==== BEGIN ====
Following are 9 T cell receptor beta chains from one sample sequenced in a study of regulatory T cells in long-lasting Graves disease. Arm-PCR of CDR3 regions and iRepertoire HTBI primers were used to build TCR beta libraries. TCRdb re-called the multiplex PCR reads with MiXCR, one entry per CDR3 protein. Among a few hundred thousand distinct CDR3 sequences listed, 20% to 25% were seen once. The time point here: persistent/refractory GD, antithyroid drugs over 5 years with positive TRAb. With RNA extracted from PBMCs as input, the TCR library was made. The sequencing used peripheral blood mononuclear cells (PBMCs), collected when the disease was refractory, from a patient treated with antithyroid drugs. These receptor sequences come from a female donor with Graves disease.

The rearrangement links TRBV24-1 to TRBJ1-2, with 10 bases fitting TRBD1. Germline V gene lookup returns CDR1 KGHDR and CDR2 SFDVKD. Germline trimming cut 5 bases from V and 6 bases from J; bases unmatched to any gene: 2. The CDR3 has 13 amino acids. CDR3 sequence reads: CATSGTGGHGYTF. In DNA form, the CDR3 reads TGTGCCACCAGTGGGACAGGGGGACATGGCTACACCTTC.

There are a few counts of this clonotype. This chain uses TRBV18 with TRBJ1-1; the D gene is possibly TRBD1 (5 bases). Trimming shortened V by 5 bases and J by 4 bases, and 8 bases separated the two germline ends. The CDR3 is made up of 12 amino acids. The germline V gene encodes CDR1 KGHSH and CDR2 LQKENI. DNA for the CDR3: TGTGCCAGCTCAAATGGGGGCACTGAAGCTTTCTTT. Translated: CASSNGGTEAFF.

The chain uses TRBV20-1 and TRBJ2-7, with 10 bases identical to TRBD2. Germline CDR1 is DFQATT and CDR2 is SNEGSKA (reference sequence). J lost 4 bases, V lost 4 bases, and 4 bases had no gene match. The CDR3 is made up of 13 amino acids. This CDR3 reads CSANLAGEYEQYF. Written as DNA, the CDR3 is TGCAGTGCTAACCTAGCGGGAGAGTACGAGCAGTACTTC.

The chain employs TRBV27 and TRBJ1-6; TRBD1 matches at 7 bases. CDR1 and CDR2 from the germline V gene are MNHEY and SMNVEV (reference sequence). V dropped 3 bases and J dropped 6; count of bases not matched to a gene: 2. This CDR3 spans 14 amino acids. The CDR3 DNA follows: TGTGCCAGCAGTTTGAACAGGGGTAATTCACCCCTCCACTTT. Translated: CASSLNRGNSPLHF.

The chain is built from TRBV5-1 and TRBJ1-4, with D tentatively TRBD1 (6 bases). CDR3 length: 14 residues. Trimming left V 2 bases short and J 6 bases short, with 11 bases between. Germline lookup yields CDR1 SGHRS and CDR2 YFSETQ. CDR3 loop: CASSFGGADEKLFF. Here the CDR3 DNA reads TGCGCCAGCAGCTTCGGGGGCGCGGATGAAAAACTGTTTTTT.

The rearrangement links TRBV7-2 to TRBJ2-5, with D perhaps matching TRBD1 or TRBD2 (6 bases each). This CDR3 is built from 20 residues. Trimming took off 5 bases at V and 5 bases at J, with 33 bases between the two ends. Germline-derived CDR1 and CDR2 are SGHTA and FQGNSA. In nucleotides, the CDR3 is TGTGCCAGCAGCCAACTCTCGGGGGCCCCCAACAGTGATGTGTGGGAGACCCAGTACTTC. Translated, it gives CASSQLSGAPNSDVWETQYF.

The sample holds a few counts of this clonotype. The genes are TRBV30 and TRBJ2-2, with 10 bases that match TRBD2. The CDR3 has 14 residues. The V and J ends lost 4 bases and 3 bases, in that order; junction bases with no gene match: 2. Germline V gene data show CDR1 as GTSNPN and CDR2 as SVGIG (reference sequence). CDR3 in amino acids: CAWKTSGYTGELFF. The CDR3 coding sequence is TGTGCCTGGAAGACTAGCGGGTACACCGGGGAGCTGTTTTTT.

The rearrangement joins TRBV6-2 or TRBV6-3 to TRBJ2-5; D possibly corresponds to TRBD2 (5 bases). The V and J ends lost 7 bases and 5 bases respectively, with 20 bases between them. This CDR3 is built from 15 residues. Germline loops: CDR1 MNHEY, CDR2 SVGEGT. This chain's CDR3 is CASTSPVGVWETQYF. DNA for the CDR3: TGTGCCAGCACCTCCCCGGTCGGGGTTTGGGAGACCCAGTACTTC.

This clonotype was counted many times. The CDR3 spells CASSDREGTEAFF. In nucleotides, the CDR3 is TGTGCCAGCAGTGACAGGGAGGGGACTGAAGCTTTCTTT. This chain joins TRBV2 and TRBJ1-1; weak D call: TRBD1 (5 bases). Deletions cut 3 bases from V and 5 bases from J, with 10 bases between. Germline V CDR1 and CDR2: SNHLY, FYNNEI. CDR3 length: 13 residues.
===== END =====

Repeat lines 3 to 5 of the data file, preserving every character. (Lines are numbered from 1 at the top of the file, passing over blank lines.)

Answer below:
There are a few counts of this clonotype. This chain uses TRBV18 with TRBJ1-1; the D gene is possibly TRBD1 (5 bases). Trimming shortened V by 5 bases and J by 4 bases, and 8 bases separated the two germline ends. The CDR3 is made up of 12 amino acids. The germline V gene encodes CDR1 KGHSH and CDR2 LQKENI. DNA for the CDR3: TGTGCCAGCTCAAATGGGGGCACTGAAGCTTTCTTT. Translated: CASSNGGTEAFF.

The chain uses TRBV20-1 and TRBJ2-7, with 10 bases identical to TRBD2. Germline CDR1 is DFQATT and CDR2 is SNEGSKA (reference sequence). J lost 4 bases, V lost 4 bases, and 4 bases had no gene match. The CDR3 is made up of 13 amino acids. This CDR3 reads CSANLAGEYEQYF. Written as DNA, the CDR3 is TGCAGTGCTAACCTAGCGGGAGAGTACGAGCAGTACTTC.

The chain employs TRBV27 and TRBJ1-6; TRBD1 matches at 7 bases. CDR1 and CDR2 from the germline V gene are MNHEY and SMNVEV (reference sequence). V dropped 3 bases and J dropped 6; count of bases not matched to a gene: 2. This CDR3 spans 14 amino acids. The CDR3 DNA follows: TGTGCCAGCAGTTTGAACAGGGGTAATTCACCCCTCCACTTT. Translated: CASSLNRGNSPLHF.